Peak Oil News: Peak oil, tech boom share some parallels

Wednesday, September 03, 2008

Peak oil, tech boom share some parallels

By Fabrice Taylor

The most surprising tidbit in Matthew Simmons' peak oil book, Twilight in the Desert, is about a dubious oil consultancy based in Austria.

If memory serves, the firm earned its keep counting oil tankers leaving major ports.

The data were keenly awaited by the marketplace and could move the price of crude sharply and quickly. Investors, users and producers paid handsomely for the information.

What the book revealed was that this towering fountain of information was housed in a small, dumpy office above a corner store in land-locked Vienna and the data weren't, in retrospect, particularly reliable. For all we know, it might have cobbled together its theories by dumpster diving behind the nearby headquarters of the Organization of Petroleum Exporting Countries.

Oil is the lifeblood of the world's economy and yet the oil markets are clouded in dubious information. Take Mr. Simmons' thesis, that Saudi Arabian production was on the verge of declining. The kingdom angrily denied this. The fact that there could even be an argument was only possible because of the secrecy with which it and other OPEC producers guard their data.

Mr. Simmons reached his conclusion by poring over hundreds of technical articles published in academic and industry journals, and sketching what he considered a more realistic picture.

Oil companies disputed the idea. Over the past couple of years, Exxon executives have shaken their heads at peak theories and even the oil price, insisting that their refineries weren't having any trouble finding crude.

That tended not to make headlines, though. What did were predictions of oil at $150 (U.S.) or even $200 a barrel, talk of a "superspike," coined by bullish Goldman Sachs oil analysts a few years ago, and lots of peak oil flame fanning (Mr. Simmons, while a proponent, didn't get into the prediction racket.)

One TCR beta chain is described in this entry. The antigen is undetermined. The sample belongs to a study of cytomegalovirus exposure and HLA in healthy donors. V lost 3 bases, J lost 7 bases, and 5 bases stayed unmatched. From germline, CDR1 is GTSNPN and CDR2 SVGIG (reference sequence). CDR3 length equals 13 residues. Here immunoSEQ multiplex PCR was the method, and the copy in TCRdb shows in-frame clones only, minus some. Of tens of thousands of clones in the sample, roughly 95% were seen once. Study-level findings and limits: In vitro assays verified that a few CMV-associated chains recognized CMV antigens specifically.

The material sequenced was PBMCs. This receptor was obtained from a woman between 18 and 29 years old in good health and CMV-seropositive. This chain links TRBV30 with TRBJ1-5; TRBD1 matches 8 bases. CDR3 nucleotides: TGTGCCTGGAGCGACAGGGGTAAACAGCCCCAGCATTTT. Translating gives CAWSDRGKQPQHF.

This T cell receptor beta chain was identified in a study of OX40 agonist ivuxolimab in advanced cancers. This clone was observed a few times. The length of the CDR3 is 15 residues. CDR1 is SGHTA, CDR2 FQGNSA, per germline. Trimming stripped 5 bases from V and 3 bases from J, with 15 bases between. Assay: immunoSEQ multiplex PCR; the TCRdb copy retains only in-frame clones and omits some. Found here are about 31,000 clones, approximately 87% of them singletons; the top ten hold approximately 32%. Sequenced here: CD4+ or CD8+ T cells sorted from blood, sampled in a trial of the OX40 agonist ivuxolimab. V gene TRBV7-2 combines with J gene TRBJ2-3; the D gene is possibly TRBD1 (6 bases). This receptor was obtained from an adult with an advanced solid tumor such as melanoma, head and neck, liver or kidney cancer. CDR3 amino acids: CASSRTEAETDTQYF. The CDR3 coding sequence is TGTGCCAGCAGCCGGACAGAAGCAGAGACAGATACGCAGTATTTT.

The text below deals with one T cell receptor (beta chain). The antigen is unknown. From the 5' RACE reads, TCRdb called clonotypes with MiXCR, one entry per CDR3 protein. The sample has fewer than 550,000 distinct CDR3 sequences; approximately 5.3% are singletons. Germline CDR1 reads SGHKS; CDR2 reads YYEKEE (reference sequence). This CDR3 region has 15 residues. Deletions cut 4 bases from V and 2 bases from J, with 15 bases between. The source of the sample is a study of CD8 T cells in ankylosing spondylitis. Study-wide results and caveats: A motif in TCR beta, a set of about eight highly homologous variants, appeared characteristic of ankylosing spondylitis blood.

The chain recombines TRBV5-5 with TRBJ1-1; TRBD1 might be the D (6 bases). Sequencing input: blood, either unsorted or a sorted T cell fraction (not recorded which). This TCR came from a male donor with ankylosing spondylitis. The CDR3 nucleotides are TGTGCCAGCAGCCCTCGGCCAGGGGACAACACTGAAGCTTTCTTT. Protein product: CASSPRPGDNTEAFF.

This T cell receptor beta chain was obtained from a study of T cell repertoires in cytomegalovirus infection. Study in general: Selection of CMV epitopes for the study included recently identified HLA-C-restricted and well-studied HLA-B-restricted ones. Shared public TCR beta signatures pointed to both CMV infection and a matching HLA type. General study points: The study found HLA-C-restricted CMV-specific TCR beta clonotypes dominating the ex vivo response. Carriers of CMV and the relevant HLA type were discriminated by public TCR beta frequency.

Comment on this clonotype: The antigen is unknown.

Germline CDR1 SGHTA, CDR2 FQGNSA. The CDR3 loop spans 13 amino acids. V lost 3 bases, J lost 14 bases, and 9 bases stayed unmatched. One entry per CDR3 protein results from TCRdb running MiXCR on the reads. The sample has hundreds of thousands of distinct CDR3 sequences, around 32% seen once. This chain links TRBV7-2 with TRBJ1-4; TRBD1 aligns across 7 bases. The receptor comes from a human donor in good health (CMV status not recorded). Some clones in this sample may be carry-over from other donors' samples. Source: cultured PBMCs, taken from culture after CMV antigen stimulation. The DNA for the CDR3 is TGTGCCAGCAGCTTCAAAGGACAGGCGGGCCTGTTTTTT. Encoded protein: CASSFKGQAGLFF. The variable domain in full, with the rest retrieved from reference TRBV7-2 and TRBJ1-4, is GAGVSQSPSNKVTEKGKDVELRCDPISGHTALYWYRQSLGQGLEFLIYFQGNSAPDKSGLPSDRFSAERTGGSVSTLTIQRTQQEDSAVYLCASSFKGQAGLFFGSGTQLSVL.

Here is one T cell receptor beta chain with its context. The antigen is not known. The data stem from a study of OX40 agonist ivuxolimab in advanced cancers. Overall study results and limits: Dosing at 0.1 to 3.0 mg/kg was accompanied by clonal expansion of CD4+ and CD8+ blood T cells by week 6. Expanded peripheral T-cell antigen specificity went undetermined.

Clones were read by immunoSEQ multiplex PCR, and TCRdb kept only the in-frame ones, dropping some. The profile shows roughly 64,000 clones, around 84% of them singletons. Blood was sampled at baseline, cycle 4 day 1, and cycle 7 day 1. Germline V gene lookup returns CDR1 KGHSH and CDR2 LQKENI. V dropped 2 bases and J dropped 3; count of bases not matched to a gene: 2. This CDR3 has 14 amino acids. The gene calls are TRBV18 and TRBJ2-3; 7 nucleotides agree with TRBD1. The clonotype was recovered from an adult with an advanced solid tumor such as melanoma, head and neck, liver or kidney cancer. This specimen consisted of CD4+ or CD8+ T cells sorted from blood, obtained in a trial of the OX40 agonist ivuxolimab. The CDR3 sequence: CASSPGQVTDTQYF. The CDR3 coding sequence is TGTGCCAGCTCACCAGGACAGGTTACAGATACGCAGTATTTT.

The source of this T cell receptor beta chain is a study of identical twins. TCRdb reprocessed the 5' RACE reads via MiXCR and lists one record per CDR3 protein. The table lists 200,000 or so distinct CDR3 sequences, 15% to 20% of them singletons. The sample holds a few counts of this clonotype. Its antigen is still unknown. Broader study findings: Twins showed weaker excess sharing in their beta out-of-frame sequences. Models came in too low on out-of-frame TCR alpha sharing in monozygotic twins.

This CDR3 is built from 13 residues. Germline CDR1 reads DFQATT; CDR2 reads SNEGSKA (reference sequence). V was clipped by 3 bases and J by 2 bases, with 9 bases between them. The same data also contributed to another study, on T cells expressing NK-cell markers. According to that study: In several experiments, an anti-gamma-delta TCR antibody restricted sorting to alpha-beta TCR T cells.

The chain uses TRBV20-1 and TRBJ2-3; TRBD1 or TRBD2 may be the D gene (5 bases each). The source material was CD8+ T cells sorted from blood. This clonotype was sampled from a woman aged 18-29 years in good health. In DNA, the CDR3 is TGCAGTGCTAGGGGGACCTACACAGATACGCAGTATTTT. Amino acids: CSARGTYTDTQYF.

That message fed on itself, the upshot being $145-a-barrel oil, fleetingly. Drowned out by the noise were the warnings, such as this one from the head of Fidelity International's head of institutional investment on June 10: "Oil and commodity markets are in the hands of the investment banks."

What did Michael Gordon mean by that? Quite simply that the investment banks making bullish calls on oil had tremendous sway with investors, or with traders like hedge funds anyway.

They also had a very good reason to tout oil: These big international banks operate huge proprietary trading desks that speculate on and invest in oil and other commodities daily.

Goldman's star oil analysts have moved markets with their calls. I'm willing to bet they've moved the bottom lines of the trading desk too.

Without putting too fine a point on it, there is a parallel to the tech bubble of 2000 in this. It's not perfect of course - commodity producers have big cash flows and real profits, whereas most tech stocks didn't - but the similarity is there: At the core lies a promising and real idea.

Back then it was that there were big profits to be made in the information age. That's certainly true, as Google, eBay, Amazon and others can attest to. And today, it's that there's money to be made owning oil as it runs out. Obviously true, again.

The other similarity is that the ideas were, in broker-speak, oversubscribed (I should say may have been oversubscribed in the case of oil, since it could go to $150 pretty quickly in theory). In both cases, the information that took a sound idea and blew it into a bubble came largely from dealers with a vested interest.

So if investing is about acting on the best information you can get your hands on, where should you turn for oil intelligence? You might start by ignoring the investment banks.

Oil companies and OPEC seem to be a little more conservative and forthcoming, but then again they sure love $125 oil, so they're not likely to come perfectly clean.

Tanker counters? See above.

How about your dog-eared economics textbook though? The one that says commodity prices inevitably move in cycles? Simply put, peak oil or not, the faster prices rise, the harder they'll fall.


At 1:41 PM, September 03, 2008, Blogger The Film Doctor said...

An intriguing article. Taylor finds that if prices rise quickly, then they'll fall quickly. But how does an economist factor in dwindling oil supplies into this equation? In spite of the market's general pattern of rise and fall, won't peak oil cause the oil prices to continue to rise anyway? Do "dog-eared economics textbooks" really help in this instance?


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